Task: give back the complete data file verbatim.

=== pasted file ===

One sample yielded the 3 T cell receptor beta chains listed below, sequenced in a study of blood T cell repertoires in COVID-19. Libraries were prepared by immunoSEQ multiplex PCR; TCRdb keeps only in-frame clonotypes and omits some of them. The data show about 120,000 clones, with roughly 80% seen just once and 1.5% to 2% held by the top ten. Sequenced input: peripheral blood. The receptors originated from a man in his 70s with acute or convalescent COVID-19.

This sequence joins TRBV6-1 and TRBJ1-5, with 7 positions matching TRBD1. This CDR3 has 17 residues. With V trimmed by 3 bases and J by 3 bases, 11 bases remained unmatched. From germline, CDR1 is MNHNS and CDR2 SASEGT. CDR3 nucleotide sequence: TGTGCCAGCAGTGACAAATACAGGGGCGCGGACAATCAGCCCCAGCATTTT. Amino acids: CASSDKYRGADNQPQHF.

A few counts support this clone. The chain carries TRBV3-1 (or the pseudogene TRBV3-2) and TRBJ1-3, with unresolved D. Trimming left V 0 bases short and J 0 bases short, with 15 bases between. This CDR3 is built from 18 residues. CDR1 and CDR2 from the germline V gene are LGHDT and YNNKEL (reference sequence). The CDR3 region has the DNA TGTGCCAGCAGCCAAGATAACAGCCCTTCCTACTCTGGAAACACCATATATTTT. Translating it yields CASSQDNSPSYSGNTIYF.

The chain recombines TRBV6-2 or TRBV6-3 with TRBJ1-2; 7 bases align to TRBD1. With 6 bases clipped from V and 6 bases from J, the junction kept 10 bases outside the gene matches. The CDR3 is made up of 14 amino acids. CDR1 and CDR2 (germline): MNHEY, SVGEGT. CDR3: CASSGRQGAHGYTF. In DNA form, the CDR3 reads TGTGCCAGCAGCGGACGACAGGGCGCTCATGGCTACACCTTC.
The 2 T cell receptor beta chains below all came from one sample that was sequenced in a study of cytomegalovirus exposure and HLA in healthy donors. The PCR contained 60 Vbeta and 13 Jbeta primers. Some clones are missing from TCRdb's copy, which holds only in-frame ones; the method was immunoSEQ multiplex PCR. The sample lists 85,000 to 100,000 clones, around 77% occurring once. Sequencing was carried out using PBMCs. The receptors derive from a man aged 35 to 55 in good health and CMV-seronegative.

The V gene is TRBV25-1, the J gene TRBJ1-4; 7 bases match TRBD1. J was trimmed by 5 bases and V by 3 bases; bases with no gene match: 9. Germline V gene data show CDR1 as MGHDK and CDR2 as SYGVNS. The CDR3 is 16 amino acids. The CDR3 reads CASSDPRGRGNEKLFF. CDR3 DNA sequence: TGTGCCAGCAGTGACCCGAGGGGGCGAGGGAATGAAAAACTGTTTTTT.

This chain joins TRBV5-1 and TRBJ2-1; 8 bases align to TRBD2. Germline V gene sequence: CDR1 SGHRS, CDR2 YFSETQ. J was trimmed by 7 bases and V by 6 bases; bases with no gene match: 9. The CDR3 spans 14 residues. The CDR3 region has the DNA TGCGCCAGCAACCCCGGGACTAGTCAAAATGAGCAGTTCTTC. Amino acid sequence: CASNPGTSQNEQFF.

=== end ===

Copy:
One sample yielded the 3 T cell receptor beta chains listed below, sequenced in a study of blood T cell repertoires in COVID-19. Libraries were prepared by immunoSEQ multiplex PCR; TCRdb keeps only in-frame clonotypes and omits some of them. The data show about 120,000 clones, with roughly 80% seen just once and 1.5% to 2% held by the top ten. Sequenced input: peripheral blood. The receptors originated from a man in his 70s with acute or convalescent COVID-19.

This sequence joins TRBV6-1 and TRBJ1-5, with 7 positions matching TRBD1. This CDR3 has 17 residues. With V trimmed by 3 bases and J by 3 bases, 11 bases remained unmatched. From germline, CDR1 is MNHNS and CDR2 SASEGT. CDR3 nucleotide sequence: TGTGCCAGCAGTGACAAATACAGGGGCGCGGACAATCAGCCCCAGCATTTT. Amino acids: CASSDKYRGADNQPQHF.

A few counts support this clone. The chain carries TRBV3-1 (or the pseudogene TRBV3-2) and TRBJ1-3, with unresolved D. Trimming left V 0 bases short and J 0 bases short, with 15 bases between. This CDR3 is built from 18 residues. CDR1 and CDR2 from the germline V gene are LGHDT and YNNKEL (reference sequence). The CDR3 region has the DNA TGTGCCAGCAGCCAAGATAACAGCCCTTCCTACTCTGGAAACACCATATATTTT. Translating it yields CASSQDNSPSYSGNTIYF.

The chain recombines TRBV6-2 or TRBV6-3 with TRBJ1-2; 7 bases align to TRBD1. With 6 bases clipped from V and 6 bases from J, the junction kept 10 bases outside the gene matches. The CDR3 is made up of 14 amino acids. CDR1 and CDR2 (germline): MNHEY, SVGEGT. CDR3: CASSGRQGAHGYTF. In DNA form, the CDR3 reads TGTGCCAGCAGCGGACGACAGGGCGCTCATGGCTACACCTTC.
The 2 T cell receptor beta chains below all came from one sample that was sequenced in a study of cytomegalovirus exposure and HLA in healthy donors. The PCR contained 60 Vbeta and 13 Jbeta primers. Some clones are missing from TCRdb's copy, which holds only in-frame ones; the method was immunoSEQ multiplex PCR. The sample lists 85,000 to 100,000 clones, around 77% occurring once. Sequencing was carried out using PBMCs. The receptors derive from a man aged 35 to 55 in good health and CMV-seronegative.

The V gene is TRBV25-1, the J gene TRBJ1-4; 7 bases match TRBD1. J was trimmed by 5 bases and V by 3 bases; bases with no gene match: 9. Germline V gene data show CDR1 as MGHDK and CDR2 as SYGVNS. The CDR3 is 16 amino acids. The CDR3 reads CASSDPRGRGNEKLFF. CDR3 DNA sequence: TGTGCCAGCAGTGACCCGAGGGGGCGAGGGAATGAAAAACTGTTTTTT.

This chain joins TRBV5-1 and TRBJ2-1; 8 bases align to TRBD2. Germline V gene sequence: CDR1 SGHRS, CDR2 YFSETQ. J was trimmed by 7 bases and V by 6 bases; bases with no gene match: 9. The CDR3 spans 14 residues. The CDR3 region has the DNA TGCGCCAGCAACCCCGGGACTAGTCAAAATGAGCAGTTCTTC. Amino acid sequence: CASNPGTSQNEQFF.